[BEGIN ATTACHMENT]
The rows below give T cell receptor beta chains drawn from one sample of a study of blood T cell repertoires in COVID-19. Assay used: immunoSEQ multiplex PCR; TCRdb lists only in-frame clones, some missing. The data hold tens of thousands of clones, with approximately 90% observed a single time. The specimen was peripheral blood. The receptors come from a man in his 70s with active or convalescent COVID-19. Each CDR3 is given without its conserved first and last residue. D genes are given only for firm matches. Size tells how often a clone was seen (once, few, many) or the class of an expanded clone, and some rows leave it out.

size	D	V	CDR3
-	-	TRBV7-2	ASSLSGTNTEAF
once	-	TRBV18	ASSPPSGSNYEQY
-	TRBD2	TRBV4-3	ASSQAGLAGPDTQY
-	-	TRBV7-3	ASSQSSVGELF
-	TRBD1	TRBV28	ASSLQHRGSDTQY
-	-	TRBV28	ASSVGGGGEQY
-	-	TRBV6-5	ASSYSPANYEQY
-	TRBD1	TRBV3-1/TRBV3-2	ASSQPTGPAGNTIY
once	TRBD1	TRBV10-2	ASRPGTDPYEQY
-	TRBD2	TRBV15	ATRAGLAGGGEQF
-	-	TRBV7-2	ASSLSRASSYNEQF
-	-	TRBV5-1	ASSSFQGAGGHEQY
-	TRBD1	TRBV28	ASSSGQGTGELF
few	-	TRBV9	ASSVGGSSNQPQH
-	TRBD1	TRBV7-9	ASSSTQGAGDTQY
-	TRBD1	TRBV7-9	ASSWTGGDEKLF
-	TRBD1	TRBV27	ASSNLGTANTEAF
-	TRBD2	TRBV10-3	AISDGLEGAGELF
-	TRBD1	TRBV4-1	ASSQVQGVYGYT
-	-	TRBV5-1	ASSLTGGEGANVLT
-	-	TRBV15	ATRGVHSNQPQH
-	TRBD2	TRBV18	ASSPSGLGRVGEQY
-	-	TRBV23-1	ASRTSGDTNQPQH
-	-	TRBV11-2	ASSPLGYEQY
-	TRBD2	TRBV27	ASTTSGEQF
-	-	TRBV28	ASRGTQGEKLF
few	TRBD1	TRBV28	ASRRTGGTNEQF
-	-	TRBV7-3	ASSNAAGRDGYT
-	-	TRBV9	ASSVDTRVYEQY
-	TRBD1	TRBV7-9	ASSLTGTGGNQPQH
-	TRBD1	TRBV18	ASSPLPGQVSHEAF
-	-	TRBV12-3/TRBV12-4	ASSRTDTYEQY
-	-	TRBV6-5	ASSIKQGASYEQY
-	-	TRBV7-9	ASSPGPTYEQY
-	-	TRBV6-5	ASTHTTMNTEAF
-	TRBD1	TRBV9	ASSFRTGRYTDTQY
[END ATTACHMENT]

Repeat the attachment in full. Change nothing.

The rows below give T cell receptor beta chains drawn from one sample of a study of blood T cell repertoires in COVID-19. Assay used: immunoSEQ multiplex PCR; TCRdb lists only in-frame clones, some missing. The data hold tens of thousands of clones, with approximately 90% observed a single time. The specimen was peripheral blood. The receptors come from a man in his 70s with active or convalescent COVID-19. Each CDR3 is given without its conserved first and last residue. D genes are given only for firm matches. Size tells how often a clone was seen (once, few, many) or the class of an expanded clone, and some rows leave it out.

size	D	V	CDR3
-	-	TRBV7-2	ASSLSGTNTEAF
once	-	TRBV18	ASSPPSGSNYEQY
-	TRBD2	TRBV4-3	ASSQAGLAGPDTQY
-	-	TRBV7-3	ASSQSSVGELF
-	TRBD1	TRBV28	ASSLQHRGSDTQY
-	-	TRBV28	ASSVGGGGEQY
-	-	TRBV6-5	ASSYSPANYEQY
-	TRBD1	TRBV3-1/TRBV3-2	ASSQPTGPAGNTIY
once	TRBD1	TRBV10-2	ASRPGTDPYEQY
-	TRBD2	TRBV15	ATRAGLAGGGEQF
-	-	TRBV7-2	ASSLSRASSYNEQF
-	-	TRBV5-1	ASSSFQGAGGHEQY
-	TRBD1	TRBV28	ASSSGQGTGELF
few	-	TRBV9	ASSVGGSSNQPQH
-	TRBD1	TRBV7-9	ASSSTQGAGDTQY
-	TRBD1	TRBV7-9	ASSWTGGDEKLF
-	TRBD1	TRBV27	ASSNLGTANTEAF
-	TRBD2	TRBV10-3	AISDGLEGAGELF
-	TRBD1	TRBV4-1	ASSQVQGVYGYT
-	-	TRBV5-1	ASSLTGGEGANVLT
-	-	TRBV15	ATRGVHSNQPQH
-	TRBD2	TRBV18	ASSPSGLGRVGEQY
-	-	TRBV23-1	ASRTSGDTNQPQH
-	-	TRBV11-2	ASSPLGYEQY
-	TRBD2	TRBV27	ASTTSGEQF
-	-	TRBV28	ASRGTQGEKLF
few	TRBD1	TRBV28	ASRRTGGTNEQF
-	-	TRBV7-3	ASSNAAGRDGYT
-	-	TRBV9	ASSVDTRVYEQY
-	TRBD1	TRBV7-9	ASSLTGTGGNQPQH
-	TRBD1	TRBV18	ASSPLPGQVSHEAF
-	-	TRBV12-3/TRBV12-4	ASSRTDTYEQY
-	-	TRBV6-5	ASSIKQGASYEQY
-	-	TRBV7-9	ASSPGPTYEQY
-	-	TRBV6-5	ASTHTTMNTEAF
-	TRBD1	TRBV9	ASSFRTGRYTDTQY